The last thylacine to die in captivity came to its demise here, at this former zoo site in Hobart’s Domain park, in 1936. Its name was – possibly – Benjamin. It may have been a female and died of neglect; after a hot day, the animal was locked outside of its shelter overnight in suddenly freezing temperatures. Her body – known to be the last captive specimen in existence – was thrown in the rubbish.
Colloquially known as the Tasmanian tiger for distinctive black striping along its spine, the thylacine looked more like a wolf, but was in fact a marsupial related to neither. It evolved on the Australian continent and in New Guinea to fill a niche fitted by dogs and wolves elsewhere, although was made largely extinct through the impact of humans and/or dingos about 2000 years ago. Its survival on the island of Tasmania, however, made it the largest carnivore there, and its apex predator.
Aboriginal Tasmanians are believed to have called the thylacine ‘corinna’, among other names. It is believed that it was hunted and eaten by Aboriginal bands. Diplomat-missionary George Robinson recorded some mythology surrounding the thylacine – namely that dramatic weather events were ‘attributed to the circumstance of the carcase of the hyaena being left exposed’.
Dutch sailor Abel Tasman reported seeing footprints like those of a tiger’s on the shore in 1642. Upon European settlement, the thylacine was treated as an enemy. Known also as a ‘hyena’ and exclusively carnivorous, thylacines did indeed attack sheep flocks and disturbed agricultural practices implanted by the migrants. A bounty was put upon the thylacine as early as 1830, and between agriculturalists and the Tasmanian Government, over 2000 bounties were claimed over a number of decades.
Benjamin was caught in the Florentine Valley by Elias Churchill in 1933 and given to the Hobart Zoo. The manager of the zoo was Alison Reid, who said that the animal had no pet name; debate over the animal’s gender continues to simmer.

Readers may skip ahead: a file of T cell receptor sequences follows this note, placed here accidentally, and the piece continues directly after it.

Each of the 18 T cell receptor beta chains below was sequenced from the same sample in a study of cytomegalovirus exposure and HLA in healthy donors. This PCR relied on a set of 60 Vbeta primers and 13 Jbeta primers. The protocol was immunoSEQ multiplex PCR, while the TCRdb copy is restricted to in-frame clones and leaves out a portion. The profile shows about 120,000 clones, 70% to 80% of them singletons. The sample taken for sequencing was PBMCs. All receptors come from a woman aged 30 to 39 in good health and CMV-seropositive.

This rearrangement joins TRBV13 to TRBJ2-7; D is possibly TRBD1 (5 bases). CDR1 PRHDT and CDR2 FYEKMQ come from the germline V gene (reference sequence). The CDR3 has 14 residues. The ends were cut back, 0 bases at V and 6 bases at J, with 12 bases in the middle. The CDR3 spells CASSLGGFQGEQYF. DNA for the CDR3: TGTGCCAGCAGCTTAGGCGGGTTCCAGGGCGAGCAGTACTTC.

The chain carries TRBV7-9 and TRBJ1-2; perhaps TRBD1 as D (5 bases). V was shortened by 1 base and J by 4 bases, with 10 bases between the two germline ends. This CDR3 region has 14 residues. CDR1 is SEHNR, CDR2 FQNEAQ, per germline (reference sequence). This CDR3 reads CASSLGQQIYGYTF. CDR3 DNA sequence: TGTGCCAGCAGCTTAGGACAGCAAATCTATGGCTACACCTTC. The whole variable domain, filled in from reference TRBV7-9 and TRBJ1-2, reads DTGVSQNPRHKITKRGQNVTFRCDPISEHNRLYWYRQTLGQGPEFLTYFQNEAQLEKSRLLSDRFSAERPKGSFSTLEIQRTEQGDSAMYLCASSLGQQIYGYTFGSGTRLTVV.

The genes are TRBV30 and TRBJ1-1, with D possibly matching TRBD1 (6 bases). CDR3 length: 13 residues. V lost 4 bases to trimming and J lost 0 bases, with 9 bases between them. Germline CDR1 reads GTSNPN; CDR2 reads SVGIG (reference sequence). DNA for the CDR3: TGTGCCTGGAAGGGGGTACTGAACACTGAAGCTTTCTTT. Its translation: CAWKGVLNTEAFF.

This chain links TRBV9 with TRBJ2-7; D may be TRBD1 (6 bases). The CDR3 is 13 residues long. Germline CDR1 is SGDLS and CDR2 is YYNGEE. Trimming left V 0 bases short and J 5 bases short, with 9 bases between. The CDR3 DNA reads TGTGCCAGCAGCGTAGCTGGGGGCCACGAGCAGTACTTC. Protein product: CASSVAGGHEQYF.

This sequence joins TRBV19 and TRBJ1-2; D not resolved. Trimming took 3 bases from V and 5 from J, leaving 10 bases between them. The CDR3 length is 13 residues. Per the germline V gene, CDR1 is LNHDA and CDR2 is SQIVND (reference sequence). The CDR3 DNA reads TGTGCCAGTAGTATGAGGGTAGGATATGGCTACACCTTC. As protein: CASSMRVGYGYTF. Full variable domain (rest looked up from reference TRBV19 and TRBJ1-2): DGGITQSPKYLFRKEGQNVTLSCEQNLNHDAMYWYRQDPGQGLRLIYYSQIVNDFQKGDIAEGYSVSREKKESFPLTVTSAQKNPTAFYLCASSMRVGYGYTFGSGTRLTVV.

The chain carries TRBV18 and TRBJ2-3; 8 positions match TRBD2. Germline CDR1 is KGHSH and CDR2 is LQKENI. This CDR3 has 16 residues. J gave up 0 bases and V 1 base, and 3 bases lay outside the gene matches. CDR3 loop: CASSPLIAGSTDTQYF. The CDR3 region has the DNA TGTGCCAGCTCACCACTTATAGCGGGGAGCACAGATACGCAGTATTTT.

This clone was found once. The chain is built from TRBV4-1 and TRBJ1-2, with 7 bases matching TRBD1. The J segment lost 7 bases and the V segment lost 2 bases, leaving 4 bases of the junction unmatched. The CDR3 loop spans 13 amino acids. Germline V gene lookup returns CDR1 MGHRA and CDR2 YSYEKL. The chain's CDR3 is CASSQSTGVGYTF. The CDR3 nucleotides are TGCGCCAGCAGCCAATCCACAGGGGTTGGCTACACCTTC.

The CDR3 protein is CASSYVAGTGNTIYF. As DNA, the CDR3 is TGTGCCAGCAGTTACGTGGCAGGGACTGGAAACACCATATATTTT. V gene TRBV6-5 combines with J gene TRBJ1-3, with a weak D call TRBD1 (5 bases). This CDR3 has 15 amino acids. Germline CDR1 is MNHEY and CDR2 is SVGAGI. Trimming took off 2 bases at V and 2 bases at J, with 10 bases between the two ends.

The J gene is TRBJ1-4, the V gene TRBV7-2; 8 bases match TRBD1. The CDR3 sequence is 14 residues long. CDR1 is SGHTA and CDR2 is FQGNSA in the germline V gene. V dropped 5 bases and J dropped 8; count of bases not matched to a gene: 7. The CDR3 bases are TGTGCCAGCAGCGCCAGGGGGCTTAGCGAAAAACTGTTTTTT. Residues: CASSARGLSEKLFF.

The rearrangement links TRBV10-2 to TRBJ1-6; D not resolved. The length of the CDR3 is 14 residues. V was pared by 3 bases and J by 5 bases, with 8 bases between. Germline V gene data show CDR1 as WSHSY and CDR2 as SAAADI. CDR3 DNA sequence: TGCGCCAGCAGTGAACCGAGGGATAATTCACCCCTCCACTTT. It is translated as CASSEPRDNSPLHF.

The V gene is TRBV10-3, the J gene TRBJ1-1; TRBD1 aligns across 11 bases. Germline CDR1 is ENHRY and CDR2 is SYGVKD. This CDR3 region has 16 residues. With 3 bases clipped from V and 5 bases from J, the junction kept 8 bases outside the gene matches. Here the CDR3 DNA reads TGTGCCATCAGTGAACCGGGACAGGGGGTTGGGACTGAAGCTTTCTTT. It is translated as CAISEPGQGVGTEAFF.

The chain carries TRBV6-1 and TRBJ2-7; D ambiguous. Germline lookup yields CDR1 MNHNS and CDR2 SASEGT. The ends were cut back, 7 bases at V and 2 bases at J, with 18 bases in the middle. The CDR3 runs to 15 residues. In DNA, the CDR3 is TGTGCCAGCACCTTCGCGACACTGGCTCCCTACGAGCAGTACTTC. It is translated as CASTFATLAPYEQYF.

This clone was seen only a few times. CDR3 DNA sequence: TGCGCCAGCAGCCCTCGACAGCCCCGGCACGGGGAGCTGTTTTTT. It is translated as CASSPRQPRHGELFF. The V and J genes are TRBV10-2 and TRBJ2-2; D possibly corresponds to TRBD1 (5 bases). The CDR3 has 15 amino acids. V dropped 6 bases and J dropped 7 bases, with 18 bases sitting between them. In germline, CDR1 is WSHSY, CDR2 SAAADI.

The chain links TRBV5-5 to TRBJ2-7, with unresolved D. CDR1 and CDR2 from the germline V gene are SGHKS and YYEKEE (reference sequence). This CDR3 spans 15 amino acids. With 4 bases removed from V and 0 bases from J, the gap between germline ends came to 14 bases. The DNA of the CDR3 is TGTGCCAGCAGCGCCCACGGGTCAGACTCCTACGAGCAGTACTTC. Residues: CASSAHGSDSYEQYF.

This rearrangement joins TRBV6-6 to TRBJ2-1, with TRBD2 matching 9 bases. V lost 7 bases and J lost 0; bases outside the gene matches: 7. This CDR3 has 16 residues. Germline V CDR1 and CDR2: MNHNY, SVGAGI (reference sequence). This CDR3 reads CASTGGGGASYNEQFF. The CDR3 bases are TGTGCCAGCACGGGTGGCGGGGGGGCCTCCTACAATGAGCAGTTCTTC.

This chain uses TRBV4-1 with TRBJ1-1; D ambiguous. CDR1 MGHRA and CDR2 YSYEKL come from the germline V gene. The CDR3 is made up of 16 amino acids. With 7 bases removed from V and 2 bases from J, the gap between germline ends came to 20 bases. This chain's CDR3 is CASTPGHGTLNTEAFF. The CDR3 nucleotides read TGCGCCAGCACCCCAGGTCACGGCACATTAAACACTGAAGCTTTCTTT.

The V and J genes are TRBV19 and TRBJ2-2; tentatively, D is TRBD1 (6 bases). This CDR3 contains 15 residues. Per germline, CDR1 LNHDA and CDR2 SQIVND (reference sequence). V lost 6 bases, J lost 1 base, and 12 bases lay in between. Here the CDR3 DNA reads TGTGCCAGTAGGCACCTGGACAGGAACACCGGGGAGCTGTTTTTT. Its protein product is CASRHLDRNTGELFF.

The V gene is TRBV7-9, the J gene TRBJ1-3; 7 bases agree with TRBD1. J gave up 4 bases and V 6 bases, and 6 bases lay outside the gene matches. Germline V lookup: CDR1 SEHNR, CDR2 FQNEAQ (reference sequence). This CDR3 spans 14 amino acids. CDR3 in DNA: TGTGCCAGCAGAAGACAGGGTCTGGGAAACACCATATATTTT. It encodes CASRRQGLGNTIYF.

Since, though, the thylacine – Thylacinus cynocephalus – has come to adorn the logos of cricket teams, beer bottles and local councils. It’s on the Tasmanian number plate. The tragic history of the thylacine has been depicted in books and films, and used as an example to promote the conservation of other rare and endangered animals.
Was Benjamin truly the last thylacine on Earth? There are believers and sceptics on the topic. Conversations about the thylacine sound much like religious debate. The dramatic level of loss in Tasmania adds to the weight of the discussion: for there have been extinctions, as well as the erasure of huge amounts of indigenous knowledge and culture, all throughout the island since Europeans arrived.
The outcome is a matter of eternity too. For after all, if there are no more tigers in the forests, they are gone forever.
Or is it? Can scientific methods recreate Thylacinus cynocephalus? If we can, should we? Can we repopulate the forests with this poorly-understood and much-maligned creature? Or can we simply let go, own up to our sins, and let dead wolves lie?
In Tasmania, it seems even life and death isn't clear-cut.
There is, as well, the story of a man named Bert, who is said to have once upon a time snared a tiger in the forests of Tasmania’s north – but that’s a yarn for another time.
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